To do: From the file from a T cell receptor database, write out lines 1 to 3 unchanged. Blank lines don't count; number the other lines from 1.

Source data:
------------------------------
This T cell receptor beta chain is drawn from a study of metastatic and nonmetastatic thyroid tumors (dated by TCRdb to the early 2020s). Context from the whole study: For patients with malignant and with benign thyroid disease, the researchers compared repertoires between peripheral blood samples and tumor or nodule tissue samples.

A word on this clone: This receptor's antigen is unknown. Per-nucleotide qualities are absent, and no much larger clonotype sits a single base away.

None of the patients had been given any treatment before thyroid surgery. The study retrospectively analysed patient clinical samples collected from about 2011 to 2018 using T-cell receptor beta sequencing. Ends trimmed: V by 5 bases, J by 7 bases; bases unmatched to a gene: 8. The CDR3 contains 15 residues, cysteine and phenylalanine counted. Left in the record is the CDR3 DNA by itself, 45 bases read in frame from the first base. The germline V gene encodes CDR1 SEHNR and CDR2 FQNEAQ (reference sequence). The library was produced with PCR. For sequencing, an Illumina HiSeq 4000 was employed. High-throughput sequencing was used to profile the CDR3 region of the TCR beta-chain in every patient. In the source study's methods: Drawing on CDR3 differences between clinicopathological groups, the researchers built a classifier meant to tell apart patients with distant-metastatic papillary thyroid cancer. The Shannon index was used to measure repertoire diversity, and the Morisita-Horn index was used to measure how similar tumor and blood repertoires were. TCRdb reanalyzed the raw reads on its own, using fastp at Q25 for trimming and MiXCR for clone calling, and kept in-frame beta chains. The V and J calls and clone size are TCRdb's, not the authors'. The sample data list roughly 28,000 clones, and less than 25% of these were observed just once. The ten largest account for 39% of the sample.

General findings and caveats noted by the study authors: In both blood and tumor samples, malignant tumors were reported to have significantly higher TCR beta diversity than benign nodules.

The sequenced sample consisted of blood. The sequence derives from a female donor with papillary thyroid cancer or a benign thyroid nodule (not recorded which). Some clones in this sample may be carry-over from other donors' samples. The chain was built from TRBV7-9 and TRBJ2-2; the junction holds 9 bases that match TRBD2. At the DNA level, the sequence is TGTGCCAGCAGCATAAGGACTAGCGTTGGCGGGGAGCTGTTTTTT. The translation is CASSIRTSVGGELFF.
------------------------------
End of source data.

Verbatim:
This T cell receptor beta chain is drawn from a study of metastatic and nonmetastatic thyroid tumors (dated by TCRdb to the early 2020s). Context from the whole study: For patients with malignant and with benign thyroid disease, the researchers compared repertoires between peripheral blood samples and tumor or nodule tissue samples.

A word on this clone: This receptor's antigen is unknown. Per-nucleotide qualities are absent, and no much larger clonotype sits a single base away.

None of the patients had been given any treatment before thyroid surgery. The study retrospectively analysed patient clinical samples collected from about 2011 to 2018 using T-cell receptor beta sequencing. Ends trimmed: V by 5 bases, J by 7 bases; bases unmatched to a gene: 8. The CDR3 contains 15 residues, cysteine and phenylalanine counted. Left in the record is the CDR3 DNA by itself, 45 bases read in frame from the first base. The germline V gene encodes CDR1 SEHNR and CDR2 FQNEAQ (reference sequence). The library was produced with PCR. For sequencing, an Illumina HiSeq 4000 was employed. High-throughput sequencing was used to profile the CDR3 region of the TCR beta-chain in every patient. In the source study's methods: Drawing on CDR3 differences between clinicopathological groups, the researchers built a classifier meant to tell apart patients with distant-metastatic papillary thyroid cancer. The Shannon index was used to measure repertoire diversity, and the Morisita-Horn index was used to measure how similar tumor and blood repertoires were. TCRdb reanalyzed the raw reads on its own, using fastp at Q25 for trimming and MiXCR for clone calling, and kept in-frame beta chains. The V and J calls and clone size are TCRdb's, not the authors'. The sample data list roughly 28,000 clones, and less than 25% of these were observed just once. The ten largest account for 39% of the sample.